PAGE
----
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Why does comedy matter? Is it celebratory or subversive? What makes it flourish, and which creative forces resist it? English Comedy addresses these and related questions by invoking a variety of works from Aristophanes to Walt Disney, while focusing on the traditions of comic writing in England. Poetry, the novel and (above all) drama are examined to assess the constrictions and liberations of genre, the negotiations or divergences between comic practice and theory, and the dynamics of theatrical language. Ranging from medieval and Renaissance drama through Romantic poetry to twentieth-century literature and philosophy, English Comedy makes a valuable contribution to our understanding of the heritage of comic writing.
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Shakespeare’s Daughters

Author: Sharon Hamilton

Publisher: McFarland

ISBN: 0786480777

Category: Literary Criticism

Page: 191

View: 9309

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The father-daughter relationship was one that Shakespeare explored again and again. His typical pattern featured a middle-aged or older man, usually a widower, with an adolescent daughter who had spent most of her life under her father’s control, protected in his house. The plays usually begin when the daughter is on the verge of womanhood and eager to assert her own identity and make her own decisions, especially in matters of the heart, even if it means going against her father’s wishes. This work considers Capulet in Romeo and Juliet as an inept father to Juliet and Prospero in The Tempest as an able mentor to Miranda; Hermia in A Midsummer Night’s Dream, Jessica in The Merchant of Venice and Desdemona in Othello as daughters who rebel against their fathers; Hero in Much Ado About Nothing, Lavinia in Titus Andronicus and Ophelia in Hamlet as daughters who acquiesce; Bianca in The Taming of the Shrew and Goneril and Regan in King Lear as daughters who cunningly play the good girl role; Portia in The Merchant of Venice, Viola in Twelfth Night and Rosalind in As You Like It as daughters who act in their fathers’ places; and Marina in Pericles, Perdita in The Winter’s Tale and Cordelia in Lear as daughters who forgive and heal.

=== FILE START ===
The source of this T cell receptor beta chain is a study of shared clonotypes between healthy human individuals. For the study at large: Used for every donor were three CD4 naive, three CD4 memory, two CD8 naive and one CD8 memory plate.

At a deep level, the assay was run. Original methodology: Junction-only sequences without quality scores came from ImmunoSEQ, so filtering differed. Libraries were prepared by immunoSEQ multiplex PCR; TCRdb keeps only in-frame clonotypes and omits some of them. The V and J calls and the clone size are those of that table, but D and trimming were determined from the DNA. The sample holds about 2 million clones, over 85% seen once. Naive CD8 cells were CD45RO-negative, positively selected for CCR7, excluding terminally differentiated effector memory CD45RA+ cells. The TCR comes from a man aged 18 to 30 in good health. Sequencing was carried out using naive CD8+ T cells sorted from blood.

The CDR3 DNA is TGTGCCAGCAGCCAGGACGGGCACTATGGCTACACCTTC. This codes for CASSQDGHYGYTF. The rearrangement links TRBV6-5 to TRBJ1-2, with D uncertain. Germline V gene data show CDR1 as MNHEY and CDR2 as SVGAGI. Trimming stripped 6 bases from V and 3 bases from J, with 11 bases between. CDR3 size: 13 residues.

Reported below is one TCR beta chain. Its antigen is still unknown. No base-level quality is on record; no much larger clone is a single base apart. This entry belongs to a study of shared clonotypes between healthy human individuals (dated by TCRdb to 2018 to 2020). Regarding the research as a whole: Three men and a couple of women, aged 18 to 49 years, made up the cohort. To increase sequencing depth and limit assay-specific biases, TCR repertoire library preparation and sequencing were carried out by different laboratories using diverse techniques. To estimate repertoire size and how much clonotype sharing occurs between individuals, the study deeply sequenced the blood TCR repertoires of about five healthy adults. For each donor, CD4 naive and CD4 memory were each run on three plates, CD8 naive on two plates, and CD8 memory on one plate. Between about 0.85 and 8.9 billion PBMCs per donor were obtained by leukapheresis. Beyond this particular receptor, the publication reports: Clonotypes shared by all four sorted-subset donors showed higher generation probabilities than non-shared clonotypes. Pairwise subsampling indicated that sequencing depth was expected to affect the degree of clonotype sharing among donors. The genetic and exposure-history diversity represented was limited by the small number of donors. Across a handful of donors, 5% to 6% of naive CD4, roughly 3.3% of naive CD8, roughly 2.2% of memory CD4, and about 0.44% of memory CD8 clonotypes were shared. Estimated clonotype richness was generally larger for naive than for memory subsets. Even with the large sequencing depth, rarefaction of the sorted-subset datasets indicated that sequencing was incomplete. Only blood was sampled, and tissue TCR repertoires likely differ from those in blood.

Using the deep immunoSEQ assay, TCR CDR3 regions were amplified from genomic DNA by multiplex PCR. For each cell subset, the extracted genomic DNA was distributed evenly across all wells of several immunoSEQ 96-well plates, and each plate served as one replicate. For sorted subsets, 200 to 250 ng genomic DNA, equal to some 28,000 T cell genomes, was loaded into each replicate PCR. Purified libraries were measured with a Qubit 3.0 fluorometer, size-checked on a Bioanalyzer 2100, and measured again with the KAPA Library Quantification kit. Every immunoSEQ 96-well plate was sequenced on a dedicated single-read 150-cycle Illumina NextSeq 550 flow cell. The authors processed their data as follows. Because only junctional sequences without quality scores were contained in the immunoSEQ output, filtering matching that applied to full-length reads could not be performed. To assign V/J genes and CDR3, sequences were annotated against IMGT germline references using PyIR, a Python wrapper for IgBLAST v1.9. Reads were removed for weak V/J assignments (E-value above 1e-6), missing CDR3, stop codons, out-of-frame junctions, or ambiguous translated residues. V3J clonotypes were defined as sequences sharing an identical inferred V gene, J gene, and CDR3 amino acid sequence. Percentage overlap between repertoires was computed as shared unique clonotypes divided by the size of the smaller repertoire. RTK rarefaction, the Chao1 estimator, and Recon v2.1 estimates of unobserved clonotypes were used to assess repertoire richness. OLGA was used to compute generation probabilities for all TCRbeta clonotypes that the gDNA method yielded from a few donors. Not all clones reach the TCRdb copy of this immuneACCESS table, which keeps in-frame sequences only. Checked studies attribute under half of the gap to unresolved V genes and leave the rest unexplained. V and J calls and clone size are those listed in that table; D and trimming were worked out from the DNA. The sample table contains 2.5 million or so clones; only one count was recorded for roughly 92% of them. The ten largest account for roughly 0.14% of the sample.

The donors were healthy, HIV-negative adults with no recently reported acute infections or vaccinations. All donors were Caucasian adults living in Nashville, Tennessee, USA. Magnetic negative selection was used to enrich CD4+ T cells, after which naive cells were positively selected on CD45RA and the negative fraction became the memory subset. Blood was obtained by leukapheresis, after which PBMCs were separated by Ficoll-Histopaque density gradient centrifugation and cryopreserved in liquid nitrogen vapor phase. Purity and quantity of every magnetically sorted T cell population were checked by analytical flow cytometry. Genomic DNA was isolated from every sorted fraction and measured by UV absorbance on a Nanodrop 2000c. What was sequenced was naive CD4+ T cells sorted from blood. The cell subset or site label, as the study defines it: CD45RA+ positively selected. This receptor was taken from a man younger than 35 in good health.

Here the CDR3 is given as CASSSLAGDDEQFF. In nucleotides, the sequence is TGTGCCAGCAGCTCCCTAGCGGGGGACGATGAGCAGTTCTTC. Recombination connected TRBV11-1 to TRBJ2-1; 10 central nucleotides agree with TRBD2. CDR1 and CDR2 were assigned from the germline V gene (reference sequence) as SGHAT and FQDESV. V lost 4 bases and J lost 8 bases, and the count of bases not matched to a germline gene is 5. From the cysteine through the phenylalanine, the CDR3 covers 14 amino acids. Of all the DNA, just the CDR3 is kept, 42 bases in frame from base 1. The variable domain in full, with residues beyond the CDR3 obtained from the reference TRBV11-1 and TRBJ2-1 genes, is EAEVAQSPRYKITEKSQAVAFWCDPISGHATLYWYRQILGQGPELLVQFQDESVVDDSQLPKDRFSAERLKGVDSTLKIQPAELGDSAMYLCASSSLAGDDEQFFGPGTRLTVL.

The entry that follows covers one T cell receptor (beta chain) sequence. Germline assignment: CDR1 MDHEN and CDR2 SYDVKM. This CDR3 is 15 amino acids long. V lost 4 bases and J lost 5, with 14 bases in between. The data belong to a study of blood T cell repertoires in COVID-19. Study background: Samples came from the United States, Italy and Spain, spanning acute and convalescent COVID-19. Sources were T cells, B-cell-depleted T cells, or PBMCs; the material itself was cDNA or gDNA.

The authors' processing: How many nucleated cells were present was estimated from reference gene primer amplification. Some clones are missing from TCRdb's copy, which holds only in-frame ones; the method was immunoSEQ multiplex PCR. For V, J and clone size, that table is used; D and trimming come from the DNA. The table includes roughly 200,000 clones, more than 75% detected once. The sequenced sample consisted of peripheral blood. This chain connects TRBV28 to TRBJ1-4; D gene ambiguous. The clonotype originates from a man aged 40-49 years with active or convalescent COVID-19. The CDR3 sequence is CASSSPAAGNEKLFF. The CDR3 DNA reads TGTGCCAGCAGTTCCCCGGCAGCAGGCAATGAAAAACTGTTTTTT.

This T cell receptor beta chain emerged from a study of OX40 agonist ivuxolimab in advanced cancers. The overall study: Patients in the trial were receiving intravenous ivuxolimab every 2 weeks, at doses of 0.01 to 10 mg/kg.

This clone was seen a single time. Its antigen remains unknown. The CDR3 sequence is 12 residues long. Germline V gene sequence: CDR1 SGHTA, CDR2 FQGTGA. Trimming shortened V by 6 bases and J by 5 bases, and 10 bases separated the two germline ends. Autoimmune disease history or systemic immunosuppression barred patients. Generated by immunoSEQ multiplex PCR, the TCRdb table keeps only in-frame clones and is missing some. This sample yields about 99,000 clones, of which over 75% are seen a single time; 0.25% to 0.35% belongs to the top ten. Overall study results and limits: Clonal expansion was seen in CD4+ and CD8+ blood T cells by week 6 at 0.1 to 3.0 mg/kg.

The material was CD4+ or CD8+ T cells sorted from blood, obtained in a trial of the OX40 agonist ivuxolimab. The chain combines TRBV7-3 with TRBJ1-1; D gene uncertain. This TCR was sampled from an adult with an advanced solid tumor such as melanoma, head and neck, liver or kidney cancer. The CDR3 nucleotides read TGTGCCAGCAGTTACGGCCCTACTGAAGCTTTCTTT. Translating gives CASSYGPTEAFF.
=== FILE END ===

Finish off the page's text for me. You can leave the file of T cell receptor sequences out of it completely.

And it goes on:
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The New Cambridge Bibliography of English Literature:

Author: George Watson

Publisher: Cambridge University Press

ISBN: 9780521200042

Category: Language Arts & Disciplines

Page: 1282

View: 1462